The addition will increase large animal reproductive services in Iowa and support the growth of obstetrics and theriogenology, according to regent documents

The project will accommodate the eight professionals specializing in equine surgery and horse and cattle theriogenologists at the College of Veterinary Medicine. 

Construction will begin in spring 2025 and finish in summer 2026. 

Iowa State requested approval for the project description and budget to tend to deferred maintenance in Kildee Hall, and the Property and Facilities Committee recommended that the board approve the description and budget for the project. 

Regents Nancy Dunkel, David Barker and Jim Lindenmayer participate in a Board of Regents meeting at the Alumni Center on April 24, 2024. (Jay Waagmeester)

The project budget is $2.1 million and will eliminate $1.5 million in building renewal costs, according to regent documents

The project will replace two air handling units serving large portions of Kildee, constructed in 1965.

The university requested the investment, citing more energy efficiency and cost-savings and an increase in reliability in the heating and cooling of the building. 

“Analysis revealed that both air handling units required frequent repairs, and had pending expensive repairs that were just not justifiable,” Paris said. “Replacing these units will result in a more energy efficient and cost effective HVAC system enhancing heating and cooling reliability and improve satisfaction for our students, faculty and staff.”

The construction will begin in spring 2025 and complete in summer 2026. Funds will be sourced from the university facilities’ overhead use fund.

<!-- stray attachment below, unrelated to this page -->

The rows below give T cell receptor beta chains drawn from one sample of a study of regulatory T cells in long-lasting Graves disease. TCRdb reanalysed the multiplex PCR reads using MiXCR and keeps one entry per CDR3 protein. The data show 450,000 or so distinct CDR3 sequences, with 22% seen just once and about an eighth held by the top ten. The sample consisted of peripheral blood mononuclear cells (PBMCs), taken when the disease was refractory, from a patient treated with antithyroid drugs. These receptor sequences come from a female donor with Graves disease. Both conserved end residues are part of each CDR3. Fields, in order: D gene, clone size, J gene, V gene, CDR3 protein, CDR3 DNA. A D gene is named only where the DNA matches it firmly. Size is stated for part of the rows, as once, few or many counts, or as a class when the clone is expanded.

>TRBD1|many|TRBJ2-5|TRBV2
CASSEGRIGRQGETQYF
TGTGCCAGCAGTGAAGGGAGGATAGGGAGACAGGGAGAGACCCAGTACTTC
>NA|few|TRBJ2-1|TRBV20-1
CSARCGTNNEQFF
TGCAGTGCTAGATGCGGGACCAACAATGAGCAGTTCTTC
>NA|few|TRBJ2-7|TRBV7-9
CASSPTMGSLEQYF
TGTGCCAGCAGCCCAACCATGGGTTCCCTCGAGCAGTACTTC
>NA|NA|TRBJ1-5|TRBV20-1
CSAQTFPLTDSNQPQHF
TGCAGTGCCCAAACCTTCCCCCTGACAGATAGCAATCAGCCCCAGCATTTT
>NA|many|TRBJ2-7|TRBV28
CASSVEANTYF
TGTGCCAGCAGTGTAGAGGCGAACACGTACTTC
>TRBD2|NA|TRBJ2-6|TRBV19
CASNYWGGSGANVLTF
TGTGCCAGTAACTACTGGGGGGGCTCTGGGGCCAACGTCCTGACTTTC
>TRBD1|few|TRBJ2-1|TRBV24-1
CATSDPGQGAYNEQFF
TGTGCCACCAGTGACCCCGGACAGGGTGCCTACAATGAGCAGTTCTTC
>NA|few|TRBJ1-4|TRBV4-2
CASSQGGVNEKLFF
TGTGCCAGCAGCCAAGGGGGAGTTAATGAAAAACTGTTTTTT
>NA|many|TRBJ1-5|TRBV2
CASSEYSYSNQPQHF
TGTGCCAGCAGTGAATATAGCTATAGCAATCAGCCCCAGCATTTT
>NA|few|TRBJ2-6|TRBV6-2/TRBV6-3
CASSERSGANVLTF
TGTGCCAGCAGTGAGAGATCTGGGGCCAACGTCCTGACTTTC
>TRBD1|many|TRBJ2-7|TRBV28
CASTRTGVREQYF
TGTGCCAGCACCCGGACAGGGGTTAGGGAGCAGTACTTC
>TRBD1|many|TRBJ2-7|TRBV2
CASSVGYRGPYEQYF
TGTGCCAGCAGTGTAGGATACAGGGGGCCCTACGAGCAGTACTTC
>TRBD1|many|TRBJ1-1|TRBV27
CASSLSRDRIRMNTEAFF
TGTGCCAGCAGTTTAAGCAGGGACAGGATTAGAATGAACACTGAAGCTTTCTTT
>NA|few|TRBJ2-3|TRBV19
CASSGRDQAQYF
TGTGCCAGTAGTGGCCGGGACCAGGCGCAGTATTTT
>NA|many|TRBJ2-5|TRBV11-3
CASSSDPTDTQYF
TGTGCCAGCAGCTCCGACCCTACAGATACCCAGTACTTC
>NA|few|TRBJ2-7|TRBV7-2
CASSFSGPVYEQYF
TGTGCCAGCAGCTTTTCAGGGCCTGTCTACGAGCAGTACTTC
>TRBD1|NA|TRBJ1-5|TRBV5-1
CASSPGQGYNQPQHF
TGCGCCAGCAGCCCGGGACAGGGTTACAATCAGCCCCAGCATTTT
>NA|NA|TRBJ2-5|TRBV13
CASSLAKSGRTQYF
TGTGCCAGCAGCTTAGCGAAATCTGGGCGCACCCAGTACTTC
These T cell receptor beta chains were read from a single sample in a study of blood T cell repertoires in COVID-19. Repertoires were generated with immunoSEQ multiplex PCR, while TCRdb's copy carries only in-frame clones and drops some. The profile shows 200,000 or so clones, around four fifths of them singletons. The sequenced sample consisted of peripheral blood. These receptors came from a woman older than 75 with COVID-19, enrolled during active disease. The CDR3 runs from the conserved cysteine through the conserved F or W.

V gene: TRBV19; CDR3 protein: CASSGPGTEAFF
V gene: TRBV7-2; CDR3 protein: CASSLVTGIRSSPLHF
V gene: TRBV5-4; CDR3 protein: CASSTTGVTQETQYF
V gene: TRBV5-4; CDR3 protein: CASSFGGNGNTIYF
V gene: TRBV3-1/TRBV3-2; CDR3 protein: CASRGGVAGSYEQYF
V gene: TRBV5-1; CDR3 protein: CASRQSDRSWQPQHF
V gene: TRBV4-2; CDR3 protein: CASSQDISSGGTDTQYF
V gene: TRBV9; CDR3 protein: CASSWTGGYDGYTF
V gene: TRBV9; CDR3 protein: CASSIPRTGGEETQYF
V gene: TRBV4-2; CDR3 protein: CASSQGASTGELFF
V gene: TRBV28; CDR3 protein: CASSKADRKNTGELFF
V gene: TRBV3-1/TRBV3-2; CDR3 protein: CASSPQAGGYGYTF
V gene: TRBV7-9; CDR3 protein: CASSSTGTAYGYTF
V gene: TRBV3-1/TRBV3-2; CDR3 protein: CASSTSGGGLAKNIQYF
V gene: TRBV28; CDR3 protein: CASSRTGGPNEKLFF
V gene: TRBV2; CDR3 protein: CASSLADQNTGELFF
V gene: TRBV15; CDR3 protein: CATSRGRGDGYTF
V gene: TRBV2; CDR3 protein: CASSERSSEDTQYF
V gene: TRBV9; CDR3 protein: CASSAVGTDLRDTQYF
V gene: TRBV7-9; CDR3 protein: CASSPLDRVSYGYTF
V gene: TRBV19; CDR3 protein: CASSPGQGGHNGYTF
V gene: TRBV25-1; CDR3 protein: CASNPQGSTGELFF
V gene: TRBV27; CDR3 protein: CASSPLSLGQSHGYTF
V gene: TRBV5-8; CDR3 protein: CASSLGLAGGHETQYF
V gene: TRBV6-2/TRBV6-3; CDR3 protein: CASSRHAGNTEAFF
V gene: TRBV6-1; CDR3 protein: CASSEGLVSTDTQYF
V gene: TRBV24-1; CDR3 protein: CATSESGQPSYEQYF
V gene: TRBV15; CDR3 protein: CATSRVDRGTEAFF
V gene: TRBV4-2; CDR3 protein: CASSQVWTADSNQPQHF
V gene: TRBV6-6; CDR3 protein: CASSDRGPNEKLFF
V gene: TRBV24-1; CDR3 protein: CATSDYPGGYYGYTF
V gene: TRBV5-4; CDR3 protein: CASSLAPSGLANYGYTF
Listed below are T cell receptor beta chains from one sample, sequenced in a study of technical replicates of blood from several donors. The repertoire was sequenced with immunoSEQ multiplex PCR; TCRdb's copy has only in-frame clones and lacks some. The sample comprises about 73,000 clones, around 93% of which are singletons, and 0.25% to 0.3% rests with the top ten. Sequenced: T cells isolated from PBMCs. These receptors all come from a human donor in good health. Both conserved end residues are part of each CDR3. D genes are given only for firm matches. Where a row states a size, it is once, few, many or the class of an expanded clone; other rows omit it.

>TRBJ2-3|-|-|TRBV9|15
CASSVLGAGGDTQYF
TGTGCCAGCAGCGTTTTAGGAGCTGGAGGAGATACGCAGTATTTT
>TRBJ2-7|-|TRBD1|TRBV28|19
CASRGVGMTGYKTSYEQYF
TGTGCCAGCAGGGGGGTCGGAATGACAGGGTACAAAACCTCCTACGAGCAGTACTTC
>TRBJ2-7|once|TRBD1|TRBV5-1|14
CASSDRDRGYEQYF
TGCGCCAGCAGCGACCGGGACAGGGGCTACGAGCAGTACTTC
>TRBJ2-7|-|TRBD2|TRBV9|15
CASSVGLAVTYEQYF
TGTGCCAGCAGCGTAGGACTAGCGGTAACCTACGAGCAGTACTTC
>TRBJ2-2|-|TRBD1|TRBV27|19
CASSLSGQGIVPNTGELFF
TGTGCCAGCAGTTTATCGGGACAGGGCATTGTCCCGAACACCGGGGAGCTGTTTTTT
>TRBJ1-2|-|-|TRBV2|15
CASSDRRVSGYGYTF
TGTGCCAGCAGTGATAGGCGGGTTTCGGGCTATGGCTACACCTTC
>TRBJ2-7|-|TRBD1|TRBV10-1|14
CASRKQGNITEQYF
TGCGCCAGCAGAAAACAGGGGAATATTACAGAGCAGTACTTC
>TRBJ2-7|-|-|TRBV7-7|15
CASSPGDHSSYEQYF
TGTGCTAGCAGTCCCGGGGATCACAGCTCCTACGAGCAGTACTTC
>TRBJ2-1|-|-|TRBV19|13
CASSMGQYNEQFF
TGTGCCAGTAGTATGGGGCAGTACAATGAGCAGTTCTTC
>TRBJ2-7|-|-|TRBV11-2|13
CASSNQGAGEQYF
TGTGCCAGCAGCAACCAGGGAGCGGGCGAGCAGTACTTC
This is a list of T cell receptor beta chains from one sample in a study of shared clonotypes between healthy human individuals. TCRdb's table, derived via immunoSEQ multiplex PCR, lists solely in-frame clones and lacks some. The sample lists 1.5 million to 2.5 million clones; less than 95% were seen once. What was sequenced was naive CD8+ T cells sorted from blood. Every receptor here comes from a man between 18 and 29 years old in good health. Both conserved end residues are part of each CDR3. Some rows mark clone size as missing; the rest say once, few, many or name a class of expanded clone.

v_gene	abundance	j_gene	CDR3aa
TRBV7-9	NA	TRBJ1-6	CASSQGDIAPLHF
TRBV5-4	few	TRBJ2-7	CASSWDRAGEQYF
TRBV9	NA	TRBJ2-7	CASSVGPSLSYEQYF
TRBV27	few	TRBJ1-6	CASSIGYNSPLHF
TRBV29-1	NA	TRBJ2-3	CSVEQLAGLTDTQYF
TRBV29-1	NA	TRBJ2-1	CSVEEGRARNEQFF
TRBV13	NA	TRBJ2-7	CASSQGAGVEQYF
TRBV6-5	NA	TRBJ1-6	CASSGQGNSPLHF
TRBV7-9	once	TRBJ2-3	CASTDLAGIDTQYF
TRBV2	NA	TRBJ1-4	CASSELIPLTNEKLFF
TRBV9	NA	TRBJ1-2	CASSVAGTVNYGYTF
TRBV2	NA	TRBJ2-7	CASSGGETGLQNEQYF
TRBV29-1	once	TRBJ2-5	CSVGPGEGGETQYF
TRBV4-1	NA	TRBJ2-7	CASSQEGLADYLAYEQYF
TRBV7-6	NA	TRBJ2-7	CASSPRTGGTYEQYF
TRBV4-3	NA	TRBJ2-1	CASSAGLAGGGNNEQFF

This is the second phase of the project, addressing deferred maintenance on the aid handling units in the building, with two more phases planned. 

The board approved Mary Sirna as the director of equal opportunity. Sirna will make $180,000 per year and begin in the position March 25. The position opened in August when Carl Wells, the former director, departed the university. Sirna was appointed as interim after Wells’ departure. 

Rita Case, the director of the Military-Affiliated Student Center provided information at Wednesday’s meeting on veteran-related programming and services. 

The board received the 2024 free speech survey results, which the Daily broke down last week

The board approved Regent Sherry Bates to serve as the president. The term will last two years. Bates was elected to the role in February, finishing out the term that Regent Mike Richards was elected for. 

Bates graduated from Iowa State in 1974 and was a career social worker and has served on the board since 2014. 

Regent Greta Rouse was voted to serve as the president pro tempore, a role she also served in for two months, finishing out Bates’ term after she was elected president. 

Rouse is in her second stint on the board after serving as a student regent from 2008-2012. She has been on the board since 2021 for this stint.